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Welsh Assembly awaits scale of spending cuts

senedd, csr, spending cuts, wales, assemblyThe Assembly Government expects to learn the scale of cuts to its budget when Chancellor George Osborne sets out the findings of the Comprehensive Spending Review today.

Ministers in Cardiff are braced for Wales’s annual block grant, currently worth more than £15 billion, to shrink.

Deputy First Minister Ieuan Wyn Jones said the Assembly Government was “expecting a very, very difficult announcement” and that the CSR would be “the most far-reaching event in financial terms since devolution was established in 1999.

“If the plans as they are outlined in the June emergency Budget come into force, then they will represent the deepest and most sustained cuts to public services since the end of the Second World War.”

The timing of the CSR has forced the Assembly Government to delay publishing its draft budget for next year by two to three weeks.

It has teamed up with the other devolved administrations to warn that the UK Government’s effort to reduce the deficit will cut spending too far and too quickly.

The First Ministers of Wales, Scotland and Northern Ireland recently signed a joint declaration saying the axe could fall while private sector demand is weak and businesses are struggling to get finance.

Mr Jones said: “My feeling is that people’s lives have improved, and if you look at the scale of cuts recommended on real terms, then by 2015 a lot of those services that have been established will be in danger.”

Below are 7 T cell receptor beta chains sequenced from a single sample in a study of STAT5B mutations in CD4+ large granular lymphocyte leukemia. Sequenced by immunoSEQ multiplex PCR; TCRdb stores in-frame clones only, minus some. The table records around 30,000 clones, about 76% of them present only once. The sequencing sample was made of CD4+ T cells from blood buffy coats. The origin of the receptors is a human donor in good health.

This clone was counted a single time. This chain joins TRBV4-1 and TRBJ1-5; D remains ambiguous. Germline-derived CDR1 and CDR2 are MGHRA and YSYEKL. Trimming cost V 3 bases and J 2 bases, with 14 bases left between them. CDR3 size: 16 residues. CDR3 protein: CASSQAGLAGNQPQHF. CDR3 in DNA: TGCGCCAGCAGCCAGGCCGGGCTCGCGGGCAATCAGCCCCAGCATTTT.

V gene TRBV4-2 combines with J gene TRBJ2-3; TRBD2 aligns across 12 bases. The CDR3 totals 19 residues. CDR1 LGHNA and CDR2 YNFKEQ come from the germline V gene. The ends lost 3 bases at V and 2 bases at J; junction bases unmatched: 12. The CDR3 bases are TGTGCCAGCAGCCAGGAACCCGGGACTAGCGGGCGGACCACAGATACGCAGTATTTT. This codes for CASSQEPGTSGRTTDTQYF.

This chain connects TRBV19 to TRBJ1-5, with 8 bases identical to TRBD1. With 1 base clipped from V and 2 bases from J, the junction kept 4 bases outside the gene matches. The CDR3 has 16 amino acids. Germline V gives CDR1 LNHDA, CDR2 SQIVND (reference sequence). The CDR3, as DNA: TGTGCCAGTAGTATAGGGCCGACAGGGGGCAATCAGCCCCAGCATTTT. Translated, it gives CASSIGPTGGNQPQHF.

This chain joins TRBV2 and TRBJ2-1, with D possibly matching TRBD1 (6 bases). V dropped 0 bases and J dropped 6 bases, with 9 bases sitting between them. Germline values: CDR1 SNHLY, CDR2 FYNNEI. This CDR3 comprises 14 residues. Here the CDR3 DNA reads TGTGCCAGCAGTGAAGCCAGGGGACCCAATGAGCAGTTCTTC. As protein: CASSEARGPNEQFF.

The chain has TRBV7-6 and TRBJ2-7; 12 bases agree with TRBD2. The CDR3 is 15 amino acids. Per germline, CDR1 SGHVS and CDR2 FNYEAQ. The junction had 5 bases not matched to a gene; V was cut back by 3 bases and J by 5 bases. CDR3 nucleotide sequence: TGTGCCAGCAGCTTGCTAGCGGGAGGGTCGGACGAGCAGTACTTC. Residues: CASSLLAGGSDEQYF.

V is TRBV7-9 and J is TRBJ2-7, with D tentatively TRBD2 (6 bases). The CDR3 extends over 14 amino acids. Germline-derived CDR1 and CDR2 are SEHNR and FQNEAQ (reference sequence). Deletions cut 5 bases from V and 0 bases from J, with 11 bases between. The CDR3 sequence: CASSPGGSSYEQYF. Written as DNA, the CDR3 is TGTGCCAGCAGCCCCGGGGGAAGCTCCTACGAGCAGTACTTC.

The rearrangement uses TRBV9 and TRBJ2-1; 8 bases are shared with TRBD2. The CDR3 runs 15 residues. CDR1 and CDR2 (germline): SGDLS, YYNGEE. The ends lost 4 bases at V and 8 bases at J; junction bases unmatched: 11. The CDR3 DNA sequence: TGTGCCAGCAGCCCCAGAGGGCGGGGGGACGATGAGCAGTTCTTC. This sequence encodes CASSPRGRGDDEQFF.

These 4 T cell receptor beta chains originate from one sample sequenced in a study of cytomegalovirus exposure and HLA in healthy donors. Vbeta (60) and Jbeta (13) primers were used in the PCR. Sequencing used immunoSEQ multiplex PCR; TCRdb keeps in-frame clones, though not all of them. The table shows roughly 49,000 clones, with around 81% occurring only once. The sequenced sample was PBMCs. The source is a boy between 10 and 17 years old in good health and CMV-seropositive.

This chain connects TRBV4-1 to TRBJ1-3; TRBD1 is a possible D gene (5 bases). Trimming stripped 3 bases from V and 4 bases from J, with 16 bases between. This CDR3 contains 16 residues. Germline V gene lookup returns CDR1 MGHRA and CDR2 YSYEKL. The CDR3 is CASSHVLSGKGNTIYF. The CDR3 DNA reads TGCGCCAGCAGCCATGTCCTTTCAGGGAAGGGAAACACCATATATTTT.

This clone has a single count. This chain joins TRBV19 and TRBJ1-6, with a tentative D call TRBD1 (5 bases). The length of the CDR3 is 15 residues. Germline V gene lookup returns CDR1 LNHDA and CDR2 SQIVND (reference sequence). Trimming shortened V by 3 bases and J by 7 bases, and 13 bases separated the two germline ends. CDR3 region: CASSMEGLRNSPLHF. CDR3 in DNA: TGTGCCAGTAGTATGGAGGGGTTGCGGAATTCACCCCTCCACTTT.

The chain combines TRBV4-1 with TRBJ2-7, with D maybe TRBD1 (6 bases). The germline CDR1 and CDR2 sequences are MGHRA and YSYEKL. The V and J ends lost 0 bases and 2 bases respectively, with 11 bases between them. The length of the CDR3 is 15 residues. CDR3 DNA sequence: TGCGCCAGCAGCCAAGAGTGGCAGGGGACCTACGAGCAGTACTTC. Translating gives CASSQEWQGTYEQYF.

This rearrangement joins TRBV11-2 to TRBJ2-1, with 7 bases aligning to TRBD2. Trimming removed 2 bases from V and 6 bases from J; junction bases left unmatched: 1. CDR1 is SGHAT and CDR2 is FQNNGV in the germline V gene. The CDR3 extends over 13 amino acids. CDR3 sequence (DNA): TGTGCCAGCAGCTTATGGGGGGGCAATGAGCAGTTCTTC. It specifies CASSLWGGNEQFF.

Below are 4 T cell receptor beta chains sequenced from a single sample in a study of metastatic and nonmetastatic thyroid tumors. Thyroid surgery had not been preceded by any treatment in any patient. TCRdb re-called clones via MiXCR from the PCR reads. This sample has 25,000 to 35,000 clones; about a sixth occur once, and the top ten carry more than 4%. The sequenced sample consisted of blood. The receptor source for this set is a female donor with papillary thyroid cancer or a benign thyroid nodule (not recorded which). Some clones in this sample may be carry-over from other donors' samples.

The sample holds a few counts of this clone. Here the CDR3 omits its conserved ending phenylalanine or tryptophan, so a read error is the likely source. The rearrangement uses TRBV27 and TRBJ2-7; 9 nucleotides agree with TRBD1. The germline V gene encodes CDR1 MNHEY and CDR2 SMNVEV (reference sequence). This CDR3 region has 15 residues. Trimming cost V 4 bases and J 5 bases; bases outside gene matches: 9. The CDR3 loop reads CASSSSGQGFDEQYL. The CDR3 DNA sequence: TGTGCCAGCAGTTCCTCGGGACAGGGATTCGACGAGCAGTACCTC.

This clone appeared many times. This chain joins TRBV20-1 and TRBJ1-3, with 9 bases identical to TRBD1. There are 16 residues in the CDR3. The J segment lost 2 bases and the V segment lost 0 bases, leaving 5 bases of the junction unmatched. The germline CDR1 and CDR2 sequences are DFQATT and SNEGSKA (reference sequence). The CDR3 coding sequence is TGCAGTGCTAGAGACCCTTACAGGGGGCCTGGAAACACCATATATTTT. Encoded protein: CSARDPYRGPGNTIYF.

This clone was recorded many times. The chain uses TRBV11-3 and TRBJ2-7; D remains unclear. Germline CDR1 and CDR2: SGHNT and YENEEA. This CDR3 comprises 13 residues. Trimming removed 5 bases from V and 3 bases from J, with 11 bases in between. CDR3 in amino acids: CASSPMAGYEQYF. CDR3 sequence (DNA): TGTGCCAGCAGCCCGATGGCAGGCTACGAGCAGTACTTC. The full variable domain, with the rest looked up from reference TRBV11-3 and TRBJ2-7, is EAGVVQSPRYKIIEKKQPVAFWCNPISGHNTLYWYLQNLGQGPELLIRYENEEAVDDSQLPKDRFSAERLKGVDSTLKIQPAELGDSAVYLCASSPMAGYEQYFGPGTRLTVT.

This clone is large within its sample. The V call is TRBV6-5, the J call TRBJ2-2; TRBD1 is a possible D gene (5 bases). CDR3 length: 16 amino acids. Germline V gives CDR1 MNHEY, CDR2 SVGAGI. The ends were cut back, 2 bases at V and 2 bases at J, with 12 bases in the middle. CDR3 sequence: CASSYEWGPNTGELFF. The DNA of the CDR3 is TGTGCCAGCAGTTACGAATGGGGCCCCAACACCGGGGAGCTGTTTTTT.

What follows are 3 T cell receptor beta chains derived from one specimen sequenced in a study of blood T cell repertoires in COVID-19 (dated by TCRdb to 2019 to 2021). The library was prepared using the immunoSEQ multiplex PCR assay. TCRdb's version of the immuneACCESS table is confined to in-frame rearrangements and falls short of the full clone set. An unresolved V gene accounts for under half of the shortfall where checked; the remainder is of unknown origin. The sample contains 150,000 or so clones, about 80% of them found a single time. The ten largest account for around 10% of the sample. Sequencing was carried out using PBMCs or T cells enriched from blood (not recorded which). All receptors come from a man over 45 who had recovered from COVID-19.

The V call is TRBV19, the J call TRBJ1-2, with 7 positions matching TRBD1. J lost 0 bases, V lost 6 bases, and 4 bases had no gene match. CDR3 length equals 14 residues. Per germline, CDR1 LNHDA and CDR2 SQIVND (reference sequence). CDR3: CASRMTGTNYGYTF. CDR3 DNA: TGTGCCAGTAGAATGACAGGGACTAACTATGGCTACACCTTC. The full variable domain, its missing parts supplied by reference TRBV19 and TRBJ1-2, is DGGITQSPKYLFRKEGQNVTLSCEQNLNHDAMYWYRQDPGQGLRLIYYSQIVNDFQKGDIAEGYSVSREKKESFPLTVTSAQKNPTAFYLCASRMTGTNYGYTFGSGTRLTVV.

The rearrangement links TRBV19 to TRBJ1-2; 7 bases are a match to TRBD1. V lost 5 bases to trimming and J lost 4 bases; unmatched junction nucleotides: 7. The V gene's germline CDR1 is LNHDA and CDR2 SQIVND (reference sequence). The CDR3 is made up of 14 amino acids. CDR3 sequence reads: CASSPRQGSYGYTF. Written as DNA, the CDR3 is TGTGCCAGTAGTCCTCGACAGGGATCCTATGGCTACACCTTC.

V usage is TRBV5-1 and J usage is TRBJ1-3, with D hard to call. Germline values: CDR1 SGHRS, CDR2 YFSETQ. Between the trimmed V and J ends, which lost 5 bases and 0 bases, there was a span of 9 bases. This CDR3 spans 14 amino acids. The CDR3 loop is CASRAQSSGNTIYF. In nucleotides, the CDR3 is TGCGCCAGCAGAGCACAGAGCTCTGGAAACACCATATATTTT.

The Assembly Government yesterday found out plans for a multibillion-pound defence training academy, hailed as a massive boost to the South Wales economy, had been cancelled.

First Minister Carwyn Jones said the decision to scrap the project at St Athan, in the Vale of Glamorgan, was a “betrayal of the people of Wales”.

Speaking at question time in the Senedd, he listed other public sector cutbacks, including the proposed closure of Newport’s passport office where more than 250 jobs could go.

On Monday, plans for a major tidal power scheme in the Severn estuary were dropped after a feasibility study warned it would be costly and require public sector investment.

“I do wonder sometimes what we have done to deserve all this,” the First Minister said.

South Wales Chamber of Commerce managing director David Russ said: “Wales is the worst performing region in relation to GVA and GDP and we have the highest proportion of public sector employment.

“If significant cuts are made to the public sector the burden will fall upon the private sector at a time when we are trying to drive economic recovery forward.”

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